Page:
Furthermore, as the system was implemented using an iterative process, it is important to be aware of the need for continuous adaption to new technologies and to plan staff training accordingly to ensure the system’s sustainability. It is not enough to ensure that results are indexed, and patients notified; it is also necessary to ensure that any test requested by a prescriber is followed up on to prevent results from not being transmitted and to minimise the occurrence of missing results.
This project’s main goal of ensuring safety and continuity of care through reliable test results follow-up and by adapting processes to available technology was achieved by implementing an improved, more reliable and efficient system for tracking test results (after an internal audit) that was perceived by prescribers as reliable and safe.
Data availability statement
Data are available upon reasonable request.
Patient consent for publication
This project was a QI process which did not require an ethical approval from the attached research ethics committee. In addition, during their visits, verbal consent was obtained from patients and noted in their files allowing staff members to leave voicemails for the new procedure of results transmission.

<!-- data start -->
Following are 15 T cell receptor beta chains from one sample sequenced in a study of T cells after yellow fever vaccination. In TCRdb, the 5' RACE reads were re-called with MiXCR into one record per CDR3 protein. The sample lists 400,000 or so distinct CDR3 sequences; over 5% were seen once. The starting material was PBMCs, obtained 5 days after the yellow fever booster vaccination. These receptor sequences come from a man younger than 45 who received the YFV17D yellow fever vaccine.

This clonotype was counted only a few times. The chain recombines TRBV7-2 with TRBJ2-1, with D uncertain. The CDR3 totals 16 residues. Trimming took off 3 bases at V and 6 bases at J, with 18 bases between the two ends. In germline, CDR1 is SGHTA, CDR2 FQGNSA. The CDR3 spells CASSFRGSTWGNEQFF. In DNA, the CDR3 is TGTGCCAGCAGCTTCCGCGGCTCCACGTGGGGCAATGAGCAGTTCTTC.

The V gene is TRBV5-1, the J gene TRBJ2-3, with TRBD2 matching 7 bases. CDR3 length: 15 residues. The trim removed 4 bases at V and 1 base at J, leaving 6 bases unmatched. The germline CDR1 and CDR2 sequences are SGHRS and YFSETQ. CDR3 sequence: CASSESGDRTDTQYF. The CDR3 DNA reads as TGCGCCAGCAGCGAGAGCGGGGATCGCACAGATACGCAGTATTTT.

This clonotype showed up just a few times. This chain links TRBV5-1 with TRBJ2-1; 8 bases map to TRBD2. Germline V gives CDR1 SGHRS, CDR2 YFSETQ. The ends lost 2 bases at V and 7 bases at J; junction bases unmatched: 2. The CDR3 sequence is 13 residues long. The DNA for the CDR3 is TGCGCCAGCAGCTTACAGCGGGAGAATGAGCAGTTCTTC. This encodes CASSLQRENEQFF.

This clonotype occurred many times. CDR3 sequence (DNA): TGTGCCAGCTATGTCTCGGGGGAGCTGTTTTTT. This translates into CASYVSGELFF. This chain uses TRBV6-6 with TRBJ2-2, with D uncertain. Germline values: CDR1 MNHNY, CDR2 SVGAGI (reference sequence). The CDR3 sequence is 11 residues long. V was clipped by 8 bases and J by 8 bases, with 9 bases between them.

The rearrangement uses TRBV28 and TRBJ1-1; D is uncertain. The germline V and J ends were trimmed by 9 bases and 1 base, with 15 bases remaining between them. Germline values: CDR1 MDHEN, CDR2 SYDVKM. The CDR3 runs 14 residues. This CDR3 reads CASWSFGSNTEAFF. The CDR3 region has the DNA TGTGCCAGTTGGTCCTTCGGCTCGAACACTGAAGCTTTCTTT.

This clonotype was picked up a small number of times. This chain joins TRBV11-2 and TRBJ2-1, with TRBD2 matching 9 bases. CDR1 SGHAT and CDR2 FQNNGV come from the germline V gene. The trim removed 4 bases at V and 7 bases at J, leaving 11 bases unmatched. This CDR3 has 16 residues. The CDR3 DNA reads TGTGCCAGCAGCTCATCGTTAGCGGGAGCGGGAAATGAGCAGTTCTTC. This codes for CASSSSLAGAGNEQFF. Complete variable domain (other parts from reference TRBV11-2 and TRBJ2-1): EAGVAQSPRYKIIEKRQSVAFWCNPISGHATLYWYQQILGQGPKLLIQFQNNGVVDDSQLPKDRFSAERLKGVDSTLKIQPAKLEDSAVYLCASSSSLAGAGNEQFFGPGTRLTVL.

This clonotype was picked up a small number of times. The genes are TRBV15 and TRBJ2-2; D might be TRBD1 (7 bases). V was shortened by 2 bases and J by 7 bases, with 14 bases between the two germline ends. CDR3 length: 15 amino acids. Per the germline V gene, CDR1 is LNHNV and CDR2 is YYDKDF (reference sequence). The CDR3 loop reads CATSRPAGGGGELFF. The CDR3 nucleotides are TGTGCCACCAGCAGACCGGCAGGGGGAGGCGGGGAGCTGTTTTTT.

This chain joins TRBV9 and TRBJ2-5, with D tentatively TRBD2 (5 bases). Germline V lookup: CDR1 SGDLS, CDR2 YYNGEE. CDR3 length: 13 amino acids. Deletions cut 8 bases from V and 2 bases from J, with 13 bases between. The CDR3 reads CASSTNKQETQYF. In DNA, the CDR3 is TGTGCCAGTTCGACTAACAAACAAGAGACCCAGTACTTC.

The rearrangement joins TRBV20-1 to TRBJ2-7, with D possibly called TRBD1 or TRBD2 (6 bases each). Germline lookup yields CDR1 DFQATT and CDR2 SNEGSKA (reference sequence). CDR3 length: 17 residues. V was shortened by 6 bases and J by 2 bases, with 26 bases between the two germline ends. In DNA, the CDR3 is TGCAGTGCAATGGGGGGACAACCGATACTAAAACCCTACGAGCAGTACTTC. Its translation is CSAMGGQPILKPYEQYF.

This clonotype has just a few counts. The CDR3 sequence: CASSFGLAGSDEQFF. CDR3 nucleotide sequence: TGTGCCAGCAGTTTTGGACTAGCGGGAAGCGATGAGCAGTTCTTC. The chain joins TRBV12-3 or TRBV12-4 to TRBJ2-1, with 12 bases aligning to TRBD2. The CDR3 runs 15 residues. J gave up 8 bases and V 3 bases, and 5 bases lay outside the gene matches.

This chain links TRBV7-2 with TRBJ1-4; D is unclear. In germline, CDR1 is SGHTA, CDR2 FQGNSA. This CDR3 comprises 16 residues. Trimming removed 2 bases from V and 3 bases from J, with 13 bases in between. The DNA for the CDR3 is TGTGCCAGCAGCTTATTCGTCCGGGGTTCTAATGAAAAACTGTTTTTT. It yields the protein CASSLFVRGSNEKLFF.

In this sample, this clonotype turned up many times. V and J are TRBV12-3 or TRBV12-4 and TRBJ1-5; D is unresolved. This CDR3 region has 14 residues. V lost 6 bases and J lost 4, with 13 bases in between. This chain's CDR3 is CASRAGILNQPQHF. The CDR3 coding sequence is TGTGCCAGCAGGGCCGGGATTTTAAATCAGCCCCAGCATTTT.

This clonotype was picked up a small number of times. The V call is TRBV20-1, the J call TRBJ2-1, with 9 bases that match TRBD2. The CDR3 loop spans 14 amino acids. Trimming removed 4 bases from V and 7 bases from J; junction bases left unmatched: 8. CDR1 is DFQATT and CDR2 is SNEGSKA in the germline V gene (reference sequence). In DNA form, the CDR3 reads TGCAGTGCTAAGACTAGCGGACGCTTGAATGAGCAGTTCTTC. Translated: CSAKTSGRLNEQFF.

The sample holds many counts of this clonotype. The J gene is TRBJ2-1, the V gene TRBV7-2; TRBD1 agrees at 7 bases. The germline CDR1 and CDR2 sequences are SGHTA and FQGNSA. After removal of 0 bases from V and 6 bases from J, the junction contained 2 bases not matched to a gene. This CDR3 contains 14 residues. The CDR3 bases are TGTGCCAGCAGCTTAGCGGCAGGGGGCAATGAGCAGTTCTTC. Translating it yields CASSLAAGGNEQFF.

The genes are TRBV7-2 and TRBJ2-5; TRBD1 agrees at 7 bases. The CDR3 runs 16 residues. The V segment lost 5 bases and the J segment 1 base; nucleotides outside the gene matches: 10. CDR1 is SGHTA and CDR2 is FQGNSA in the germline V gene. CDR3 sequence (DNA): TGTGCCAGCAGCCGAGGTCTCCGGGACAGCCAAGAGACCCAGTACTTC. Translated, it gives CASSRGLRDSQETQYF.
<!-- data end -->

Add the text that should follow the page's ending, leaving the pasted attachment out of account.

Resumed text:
Our team wishes to thank Professor Isabelle Gaboury for her advice and guidance.
M-VD, MP-M, MP and KB contributed equally.
Contributors All four authors have contributed equally to the project. KB, guarantor.
Funding Sherbrooke University’s Fonds de Recherche Innovation et Promotion du Savoir (FRIPS) provided financial support for this project.
Competing interests None declared.
Patient and public involvement Patients and/or the public were not involved in the design, or conduct, or reporting, or dissemination plans of this research.
Provenance and peer review Not commissioned; externally peer reviewed.